Academic writing, disciplines and difference

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I am privileged to work on some very international and interdisciplinary journals. This has brought me into correspondence with a wide range of authors from different academic and geographic backgrounds. Every academic discipline has its own language, even when it is all conducted in English (or any other language). There are specialised vocabularies such that a foray into a new discipline is to enter a new world of language. Here, new words appear, hybridise into new forms, sometimes become verbs rather than nouns and morph into new meanings between disciplinary landscapes.

These words are arranged differently in sentences and across pages. There are distinct patterns to the way articles are structured, and variations in movement in the way arguments are approached and developed, sometimes directly, at others via twists and turns.

I work primarily in the social sciences where common theorists can reappear in different guises, interpreted through slightly different lenses and used to explain a huge range of social phenomena. Some authors are able to grapple directly with these theorists in their own language, others rely on translation and see in part through others’ eyes.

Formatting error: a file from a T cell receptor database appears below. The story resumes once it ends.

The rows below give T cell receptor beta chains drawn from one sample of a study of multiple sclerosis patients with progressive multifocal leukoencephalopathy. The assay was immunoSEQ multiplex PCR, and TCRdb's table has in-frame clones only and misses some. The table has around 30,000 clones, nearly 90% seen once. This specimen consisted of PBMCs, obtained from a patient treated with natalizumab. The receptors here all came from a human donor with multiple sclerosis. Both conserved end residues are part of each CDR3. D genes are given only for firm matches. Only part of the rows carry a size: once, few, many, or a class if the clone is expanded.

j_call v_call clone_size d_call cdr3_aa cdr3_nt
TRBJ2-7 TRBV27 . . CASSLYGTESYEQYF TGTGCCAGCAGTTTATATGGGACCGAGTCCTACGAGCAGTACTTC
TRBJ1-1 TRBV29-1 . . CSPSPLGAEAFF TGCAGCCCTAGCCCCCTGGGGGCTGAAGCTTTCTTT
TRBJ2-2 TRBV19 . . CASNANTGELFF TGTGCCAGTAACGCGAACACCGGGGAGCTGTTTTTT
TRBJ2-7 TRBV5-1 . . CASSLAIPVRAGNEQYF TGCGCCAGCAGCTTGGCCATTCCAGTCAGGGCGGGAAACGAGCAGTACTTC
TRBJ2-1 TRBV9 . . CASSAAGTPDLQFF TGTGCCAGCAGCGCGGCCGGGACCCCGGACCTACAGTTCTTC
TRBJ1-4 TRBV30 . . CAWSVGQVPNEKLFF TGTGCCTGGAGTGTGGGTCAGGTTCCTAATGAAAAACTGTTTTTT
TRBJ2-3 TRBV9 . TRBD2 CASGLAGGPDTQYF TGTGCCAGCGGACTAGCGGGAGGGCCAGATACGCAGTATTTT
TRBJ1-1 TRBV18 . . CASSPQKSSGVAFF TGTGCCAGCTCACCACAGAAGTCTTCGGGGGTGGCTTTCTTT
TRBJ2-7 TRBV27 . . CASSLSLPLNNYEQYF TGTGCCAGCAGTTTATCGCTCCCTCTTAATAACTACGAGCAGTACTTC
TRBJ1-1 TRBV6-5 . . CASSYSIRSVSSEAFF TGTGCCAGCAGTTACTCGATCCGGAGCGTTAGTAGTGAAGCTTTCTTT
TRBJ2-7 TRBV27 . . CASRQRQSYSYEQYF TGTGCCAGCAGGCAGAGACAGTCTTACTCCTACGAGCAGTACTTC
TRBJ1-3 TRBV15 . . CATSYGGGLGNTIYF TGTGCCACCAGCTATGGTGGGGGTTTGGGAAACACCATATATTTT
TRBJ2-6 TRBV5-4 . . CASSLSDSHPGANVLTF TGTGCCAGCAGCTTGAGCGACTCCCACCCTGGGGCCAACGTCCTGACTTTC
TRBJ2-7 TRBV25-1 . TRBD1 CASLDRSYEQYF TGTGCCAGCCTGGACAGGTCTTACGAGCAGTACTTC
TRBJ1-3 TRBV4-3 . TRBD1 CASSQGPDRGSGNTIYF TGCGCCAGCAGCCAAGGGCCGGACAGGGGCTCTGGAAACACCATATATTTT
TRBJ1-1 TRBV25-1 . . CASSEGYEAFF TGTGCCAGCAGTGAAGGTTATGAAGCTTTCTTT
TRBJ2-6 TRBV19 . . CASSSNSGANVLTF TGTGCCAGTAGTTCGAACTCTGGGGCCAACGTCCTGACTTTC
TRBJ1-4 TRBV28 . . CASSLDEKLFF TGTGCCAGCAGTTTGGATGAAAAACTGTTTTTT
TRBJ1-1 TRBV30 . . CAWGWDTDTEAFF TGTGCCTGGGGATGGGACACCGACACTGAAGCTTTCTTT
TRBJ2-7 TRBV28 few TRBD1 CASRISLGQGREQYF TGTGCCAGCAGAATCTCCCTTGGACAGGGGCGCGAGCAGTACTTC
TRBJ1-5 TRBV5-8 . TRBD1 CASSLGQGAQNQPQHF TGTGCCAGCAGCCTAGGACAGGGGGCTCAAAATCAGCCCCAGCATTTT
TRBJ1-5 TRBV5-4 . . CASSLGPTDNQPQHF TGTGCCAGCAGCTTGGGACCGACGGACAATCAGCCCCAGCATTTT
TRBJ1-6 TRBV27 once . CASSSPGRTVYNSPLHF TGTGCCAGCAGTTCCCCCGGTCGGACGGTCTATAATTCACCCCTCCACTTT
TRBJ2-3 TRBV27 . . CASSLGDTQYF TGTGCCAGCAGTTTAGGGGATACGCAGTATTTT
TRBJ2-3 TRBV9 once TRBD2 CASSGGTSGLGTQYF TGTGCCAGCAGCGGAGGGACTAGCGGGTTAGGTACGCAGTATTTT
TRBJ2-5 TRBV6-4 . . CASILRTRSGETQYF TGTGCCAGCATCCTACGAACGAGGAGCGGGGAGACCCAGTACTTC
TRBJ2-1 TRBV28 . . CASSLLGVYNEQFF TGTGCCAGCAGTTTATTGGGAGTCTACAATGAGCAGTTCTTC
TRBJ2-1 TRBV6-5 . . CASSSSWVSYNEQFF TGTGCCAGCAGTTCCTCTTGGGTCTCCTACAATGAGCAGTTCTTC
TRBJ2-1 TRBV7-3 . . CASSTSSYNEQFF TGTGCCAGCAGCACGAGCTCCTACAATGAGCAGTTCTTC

The wide range of the social sciences also means that every article introduces me to strangers, whose words join with familiar writers to open new vistas, to challenge taken-for-granted understanding and bolster more traditional ideas.

These variations occur simply within articles written in English, from those with a similar educational background to my own, but are even more pronounced when articles come from further afield, geographically or academically.

Before turning to academic editing, I had become an expert of sorts in my own small corner of the social sciences. In developing a career alongside – rather than directly in – academia I had thought I might lose knowledge. In some ways my knowledge of current research is not as deep as it would be if I had continued in my research specialisms, but now I relish the very great range of voices, ideas and information that speaks to me from my screen.

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